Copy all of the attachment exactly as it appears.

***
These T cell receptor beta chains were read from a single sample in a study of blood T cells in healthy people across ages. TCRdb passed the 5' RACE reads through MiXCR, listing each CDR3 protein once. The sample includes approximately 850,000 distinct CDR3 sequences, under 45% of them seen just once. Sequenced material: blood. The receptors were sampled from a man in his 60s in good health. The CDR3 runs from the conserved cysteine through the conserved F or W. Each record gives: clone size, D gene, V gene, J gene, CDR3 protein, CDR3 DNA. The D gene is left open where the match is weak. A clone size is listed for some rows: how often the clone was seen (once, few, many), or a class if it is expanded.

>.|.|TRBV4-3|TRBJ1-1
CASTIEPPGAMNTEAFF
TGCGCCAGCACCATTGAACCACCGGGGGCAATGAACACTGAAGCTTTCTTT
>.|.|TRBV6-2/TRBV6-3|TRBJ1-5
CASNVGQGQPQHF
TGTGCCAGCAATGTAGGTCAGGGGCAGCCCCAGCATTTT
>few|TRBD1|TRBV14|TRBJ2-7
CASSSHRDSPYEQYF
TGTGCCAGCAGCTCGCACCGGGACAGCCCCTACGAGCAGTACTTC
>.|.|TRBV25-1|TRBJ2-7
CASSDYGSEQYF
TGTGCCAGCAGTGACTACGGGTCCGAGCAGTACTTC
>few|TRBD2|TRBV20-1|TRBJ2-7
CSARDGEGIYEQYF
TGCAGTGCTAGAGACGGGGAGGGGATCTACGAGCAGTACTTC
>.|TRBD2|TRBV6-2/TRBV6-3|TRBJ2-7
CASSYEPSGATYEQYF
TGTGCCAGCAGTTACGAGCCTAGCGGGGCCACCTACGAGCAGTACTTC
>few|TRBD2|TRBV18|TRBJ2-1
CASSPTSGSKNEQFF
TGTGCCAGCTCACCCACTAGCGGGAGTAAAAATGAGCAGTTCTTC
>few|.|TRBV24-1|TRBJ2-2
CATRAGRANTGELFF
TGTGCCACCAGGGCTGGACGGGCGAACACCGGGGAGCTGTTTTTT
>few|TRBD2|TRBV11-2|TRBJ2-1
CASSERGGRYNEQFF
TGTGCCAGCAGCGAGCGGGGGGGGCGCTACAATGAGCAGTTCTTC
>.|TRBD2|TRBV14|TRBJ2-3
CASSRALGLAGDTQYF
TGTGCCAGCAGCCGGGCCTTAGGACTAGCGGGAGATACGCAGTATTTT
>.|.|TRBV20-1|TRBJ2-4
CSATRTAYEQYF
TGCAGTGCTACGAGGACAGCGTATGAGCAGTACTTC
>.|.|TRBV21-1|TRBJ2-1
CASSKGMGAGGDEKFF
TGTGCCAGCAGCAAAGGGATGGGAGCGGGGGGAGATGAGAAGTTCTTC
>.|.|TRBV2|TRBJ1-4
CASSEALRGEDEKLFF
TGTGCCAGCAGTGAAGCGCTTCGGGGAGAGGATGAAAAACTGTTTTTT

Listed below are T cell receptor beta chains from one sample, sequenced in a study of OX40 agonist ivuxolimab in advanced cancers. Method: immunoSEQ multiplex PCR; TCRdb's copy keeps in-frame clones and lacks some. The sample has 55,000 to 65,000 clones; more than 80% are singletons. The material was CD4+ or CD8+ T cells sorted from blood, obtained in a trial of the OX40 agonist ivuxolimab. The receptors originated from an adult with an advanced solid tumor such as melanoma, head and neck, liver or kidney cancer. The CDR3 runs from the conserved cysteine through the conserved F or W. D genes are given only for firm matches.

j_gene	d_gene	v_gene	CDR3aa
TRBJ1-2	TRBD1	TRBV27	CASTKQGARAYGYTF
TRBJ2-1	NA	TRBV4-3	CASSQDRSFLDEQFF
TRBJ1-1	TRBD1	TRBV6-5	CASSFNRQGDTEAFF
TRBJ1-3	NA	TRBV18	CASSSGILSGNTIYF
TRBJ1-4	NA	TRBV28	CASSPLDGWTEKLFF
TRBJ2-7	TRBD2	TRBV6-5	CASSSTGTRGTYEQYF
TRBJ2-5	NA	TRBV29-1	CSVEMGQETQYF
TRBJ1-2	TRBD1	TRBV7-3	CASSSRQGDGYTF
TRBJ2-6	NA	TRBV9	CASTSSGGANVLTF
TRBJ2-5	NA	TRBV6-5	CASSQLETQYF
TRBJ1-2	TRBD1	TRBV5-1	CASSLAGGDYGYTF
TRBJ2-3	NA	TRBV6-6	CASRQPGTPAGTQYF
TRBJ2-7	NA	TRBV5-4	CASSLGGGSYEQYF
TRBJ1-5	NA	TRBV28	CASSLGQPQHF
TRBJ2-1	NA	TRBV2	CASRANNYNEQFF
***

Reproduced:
These T cell receptor beta chains were read from a single sample in a study of blood T cells in healthy people across ages. TCRdb passed the 5' RACE reads through MiXCR, listing each CDR3 protein once. The sample includes approximately 850,000 distinct CDR3 sequences, under 45% of them seen just once. Sequenced material: blood. The receptors were sampled from a man in his 60s in good health. The CDR3 runs from the conserved cysteine through the conserved F or W. Each record gives: clone size, D gene, V gene, J gene, CDR3 protein, CDR3 DNA. The D gene is left open where the match is weak. A clone size is listed for some rows: how often the clone was seen (once, few, many), or a class if it is expanded.

>.|.|TRBV4-3|TRBJ1-1
CASTIEPPGAMNTEAFF
TGCGCCAGCACCATTGAACCACCGGGGGCAATGAACACTGAAGCTTTCTTT
>.|.|TRBV6-2/TRBV6-3|TRBJ1-5
CASNVGQGQPQHF
TGTGCCAGCAATGTAGGTCAGGGGCAGCCCCAGCATTTT
>few|TRBD1|TRBV14|TRBJ2-7
CASSSHRDSPYEQYF
TGTGCCAGCAGCTCGCACCGGGACAGCCCCTACGAGCAGTACTTC
>.|.|TRBV25-1|TRBJ2-7
CASSDYGSEQYF
TGTGCCAGCAGTGACTACGGGTCCGAGCAGTACTTC
>few|TRBD2|TRBV20-1|TRBJ2-7
CSARDGEGIYEQYF
TGCAGTGCTAGAGACGGGGAGGGGATCTACGAGCAGTACTTC
>.|TRBD2|TRBV6-2/TRBV6-3|TRBJ2-7
CASSYEPSGATYEQYF
TGTGCCAGCAGTTACGAGCCTAGCGGGGCCACCTACGAGCAGTACTTC
>few|TRBD2|TRBV18|TRBJ2-1
CASSPTSGSKNEQFF
TGTGCCAGCTCACCCACTAGCGGGAGTAAAAATGAGCAGTTCTTC
>few|.|TRBV24-1|TRBJ2-2
CATRAGRANTGELFF
TGTGCCACCAGGGCTGGACGGGCGAACACCGGGGAGCTGTTTTTT
>few|TRBD2|TRBV11-2|TRBJ2-1
CASSERGGRYNEQFF
TGTGCCAGCAGCGAGCGGGGGGGGCGCTACAATGAGCAGTTCTTC
>.|TRBD2|TRBV14|TRBJ2-3
CASSRALGLAGDTQYF
TGTGCCAGCAGCCGGGCCTTAGGACTAGCGGGAGATACGCAGTATTTT
>.|.|TRBV20-1|TRBJ2-4
CSATRTAYEQYF
TGCAGTGCTACGAGGACAGCGTATGAGCAGTACTTC
>.|.|TRBV21-1|TRBJ2-1
CASSKGMGAGGDEKFF
TGTGCCAGCAGCAAAGGGATGGGAGCGGGGGGAGATGAGAAGTTCTTC
>.|.|TRBV2|TRBJ1-4
CASSEALRGEDEKLFF
TGTGCCAGCAGTGAAGCGCTTCGGGGAGAGGATGAAAAACTGTTTTTT

Listed below are T cell receptor beta chains from one sample, sequenced in a study of OX40 agonist ivuxolimab in advanced cancers. Method: immunoSEQ multiplex PCR; TCRdb's copy keeps in-frame clones and lacks some. The sample has 55,000 to 65,000 clones; more than 80% are singletons. The material was CD4+ or CD8+ T cells sorted from blood, obtained in a trial of the OX40 agonist ivuxolimab. The receptors originated from an adult with an advanced solid tumor such as melanoma, head and neck, liver or kidney cancer. The CDR3 runs from the conserved cysteine through the conserved F or W. D genes are given only for firm matches.

j_gene	d_gene	v_gene	CDR3aa
TRBJ1-2	TRBD1	TRBV27	CASTKQGARAYGYTF
TRBJ2-1	NA	TRBV4-3	CASSQDRSFLDEQFF
TRBJ1-1	TRBD1	TRBV6-5	CASSFNRQGDTEAFF
TRBJ1-3	NA	TRBV18	CASSSGILSGNTIYF
TRBJ1-4	NA	TRBV28	CASSPLDGWTEKLFF
TRBJ2-7	TRBD2	TRBV6-5	CASSSTGTRGTYEQYF
TRBJ2-5	NA	TRBV29-1	CSVEMGQETQYF
TRBJ1-2	TRBD1	TRBV7-3	CASSSRQGDGYTF
TRBJ2-6	NA	TRBV9	CASTSSGGANVLTF
TRBJ2-5	NA	TRBV6-5	CASSQLETQYF
TRBJ1-2	TRBD1	TRBV5-1	CASSLAGGDYGYTF
TRBJ2-3	NA	TRBV6-6	CASRQPGTPAGTQYF
TRBJ2-7	NA	TRBV5-4	CASSLGGGSYEQYF
TRBJ1-5	NA	TRBV28	CASSLGQPQHF
TRBJ2-1	NA	TRBV2	CASRANNYNEQFF